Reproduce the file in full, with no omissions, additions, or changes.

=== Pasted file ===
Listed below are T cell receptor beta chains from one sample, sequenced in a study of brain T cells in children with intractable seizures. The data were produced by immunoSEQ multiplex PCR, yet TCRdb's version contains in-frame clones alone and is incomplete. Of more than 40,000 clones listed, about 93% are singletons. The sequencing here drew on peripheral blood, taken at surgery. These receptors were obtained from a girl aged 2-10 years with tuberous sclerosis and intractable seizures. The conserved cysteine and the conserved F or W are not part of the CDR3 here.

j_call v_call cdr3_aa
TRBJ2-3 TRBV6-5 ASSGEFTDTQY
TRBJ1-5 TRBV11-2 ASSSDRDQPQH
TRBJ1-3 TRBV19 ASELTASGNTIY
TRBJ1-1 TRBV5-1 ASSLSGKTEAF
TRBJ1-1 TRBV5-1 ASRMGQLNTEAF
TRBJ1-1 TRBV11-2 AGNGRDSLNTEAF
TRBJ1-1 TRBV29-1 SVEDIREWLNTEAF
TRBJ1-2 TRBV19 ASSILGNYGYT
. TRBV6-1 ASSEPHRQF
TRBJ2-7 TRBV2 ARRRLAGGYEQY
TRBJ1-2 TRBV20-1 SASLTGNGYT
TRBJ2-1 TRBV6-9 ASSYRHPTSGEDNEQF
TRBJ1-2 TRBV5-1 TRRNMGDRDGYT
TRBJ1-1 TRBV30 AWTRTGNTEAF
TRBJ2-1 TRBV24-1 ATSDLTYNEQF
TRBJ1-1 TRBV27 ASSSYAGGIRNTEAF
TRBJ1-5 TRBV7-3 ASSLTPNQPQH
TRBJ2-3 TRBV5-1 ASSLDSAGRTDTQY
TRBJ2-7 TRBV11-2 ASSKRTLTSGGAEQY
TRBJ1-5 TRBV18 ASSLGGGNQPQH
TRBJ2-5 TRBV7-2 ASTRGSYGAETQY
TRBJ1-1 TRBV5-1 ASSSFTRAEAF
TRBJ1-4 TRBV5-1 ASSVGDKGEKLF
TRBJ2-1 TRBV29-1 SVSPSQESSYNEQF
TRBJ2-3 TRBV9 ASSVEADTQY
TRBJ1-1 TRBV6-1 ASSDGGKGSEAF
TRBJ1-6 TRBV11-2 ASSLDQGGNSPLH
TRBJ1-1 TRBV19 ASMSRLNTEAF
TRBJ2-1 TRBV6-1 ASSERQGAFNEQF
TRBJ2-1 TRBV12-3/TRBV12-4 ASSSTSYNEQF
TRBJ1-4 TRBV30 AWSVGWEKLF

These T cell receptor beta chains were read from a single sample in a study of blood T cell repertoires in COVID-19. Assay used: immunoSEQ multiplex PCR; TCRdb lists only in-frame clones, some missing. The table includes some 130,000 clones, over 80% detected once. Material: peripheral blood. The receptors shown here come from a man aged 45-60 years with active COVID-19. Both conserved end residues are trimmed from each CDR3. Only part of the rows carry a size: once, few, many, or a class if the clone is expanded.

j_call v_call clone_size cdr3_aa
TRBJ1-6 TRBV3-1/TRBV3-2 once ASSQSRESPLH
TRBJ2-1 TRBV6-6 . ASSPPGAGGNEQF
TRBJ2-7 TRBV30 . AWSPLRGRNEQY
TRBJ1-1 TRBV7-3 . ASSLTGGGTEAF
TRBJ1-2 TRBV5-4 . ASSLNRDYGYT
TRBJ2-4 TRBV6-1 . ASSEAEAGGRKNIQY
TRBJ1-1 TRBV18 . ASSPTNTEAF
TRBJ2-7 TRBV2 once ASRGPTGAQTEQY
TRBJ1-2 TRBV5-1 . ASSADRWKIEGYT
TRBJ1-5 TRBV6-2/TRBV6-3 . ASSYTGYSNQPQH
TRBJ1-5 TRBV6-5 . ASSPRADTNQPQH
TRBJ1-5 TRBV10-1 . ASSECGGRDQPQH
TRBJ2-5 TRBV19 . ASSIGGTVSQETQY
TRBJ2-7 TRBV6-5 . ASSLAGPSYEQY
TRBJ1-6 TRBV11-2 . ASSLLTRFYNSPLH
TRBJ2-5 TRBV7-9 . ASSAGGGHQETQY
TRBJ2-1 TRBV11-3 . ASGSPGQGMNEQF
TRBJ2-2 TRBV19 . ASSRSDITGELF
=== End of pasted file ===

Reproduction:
Listed below are T cell receptor beta chains from one sample, sequenced in a study of brain T cells in children with intractable seizures. The data were produced by immunoSEQ multiplex PCR, yet TCRdb's version contains in-frame clones alone and is incomplete. Of more than 40,000 clones listed, about 93% are singletons. The sequencing here drew on peripheral blood, taken at surgery. These receptors were obtained from a girl aged 2-10 years with tuberous sclerosis and intractable seizures. The conserved cysteine and the conserved F or W are not part of the CDR3 here.

j_call v_call cdr3_aa
TRBJ2-3 TRBV6-5 ASSGEFTDTQY
TRBJ1-5 TRBV11-2 ASSSDRDQPQH
TRBJ1-3 TRBV19 ASELTASGNTIY
TRBJ1-1 TRBV5-1 ASSLSGKTEAF
TRBJ1-1 TRBV5-1 ASRMGQLNTEAF
TRBJ1-1 TRBV11-2 AGNGRDSLNTEAF
TRBJ1-1 TRBV29-1 SVEDIREWLNTEAF
TRBJ1-2 TRBV19 ASSILGNYGYT
. TRBV6-1 ASSEPHRQF
TRBJ2-7 TRBV2 ARRRLAGGYEQY
TRBJ1-2 TRBV20-1 SASLTGNGYT
TRBJ2-1 TRBV6-9 ASSYRHPTSGEDNEQF
TRBJ1-2 TRBV5-1 TRRNMGDRDGYT
TRBJ1-1 TRBV30 AWTRTGNTEAF
TRBJ2-1 TRBV24-1 ATSDLTYNEQF
TRBJ1-1 TRBV27 ASSSYAGGIRNTEAF
TRBJ1-5 TRBV7-3 ASSLTPNQPQH
TRBJ2-3 TRBV5-1 ASSLDSAGRTDTQY
TRBJ2-7 TRBV11-2 ASSKRTLTSGGAEQY
TRBJ1-5 TRBV18 ASSLGGGNQPQH
TRBJ2-5 TRBV7-2 ASTRGSYGAETQY
TRBJ1-1 TRBV5-1 ASSSFTRAEAF
TRBJ1-4 TRBV5-1 ASSVGDKGEKLF
TRBJ2-1 TRBV29-1 SVSPSQESSYNEQF
TRBJ2-3 TRBV9 ASSVEADTQY
TRBJ1-1 TRBV6-1 ASSDGGKGSEAF
TRBJ1-6 TRBV11-2 ASSLDQGGNSPLH
TRBJ1-1 TRBV19 ASMSRLNTEAF
TRBJ2-1 TRBV6-1 ASSERQGAFNEQF
TRBJ2-1 TRBV12-3/TRBV12-4 ASSSTSYNEQF
TRBJ1-4 TRBV30 AWSVGWEKLF

These T cell receptor beta chains were read from a single sample in a study of blood T cell repertoires in COVID-19. Assay used: immunoSEQ multiplex PCR; TCRdb lists only in-frame clones, some missing. The table includes some 130,000 clones, over 80% detected once. Material: peripheral blood. The receptors shown here come from a man aged 45-60 years with active COVID-19. Both conserved end residues are trimmed from each CDR3. Only part of the rows carry a size: once, few, many, or a class if the clone is expanded.

j_call v_call clone_size cdr3_aa
TRBJ1-6 TRBV3-1/TRBV3-2 once ASSQSRESPLH
TRBJ2-1 TRBV6-6 . ASSPPGAGGNEQF
TRBJ2-7 TRBV30 . AWSPLRGRNEQY
TRBJ1-1 TRBV7-3 . ASSLTGGGTEAF
TRBJ1-2 TRBV5-4 . ASSLNRDYGYT
TRBJ2-4 TRBV6-1 . ASSEAEAGGRKNIQY
TRBJ1-1 TRBV18 . ASSPTNTEAF
TRBJ2-7 TRBV2 once ASRGPTGAQTEQY
TRBJ1-2 TRBV5-1 . ASSADRWKIEGYT
TRBJ1-5 TRBV6-2/TRBV6-3 . ASSYTGYSNQPQH
TRBJ1-5 TRBV6-5 . ASSPRADTNQPQH
TRBJ1-5 TRBV10-1 . ASSECGGRDQPQH
TRBJ2-5 TRBV19 . ASSIGGTVSQETQY
TRBJ2-7 TRBV6-5 . ASSLAGPSYEQY
TRBJ1-6 TRBV11-2 . ASSLLTRFYNSPLH
TRBJ2-5 TRBV7-9 . ASSAGGGHQETQY
TRBJ2-1 TRBV11-3 . ASGSPGQGMNEQF
TRBJ2-2 TRBV19 . ASSRSDITGELF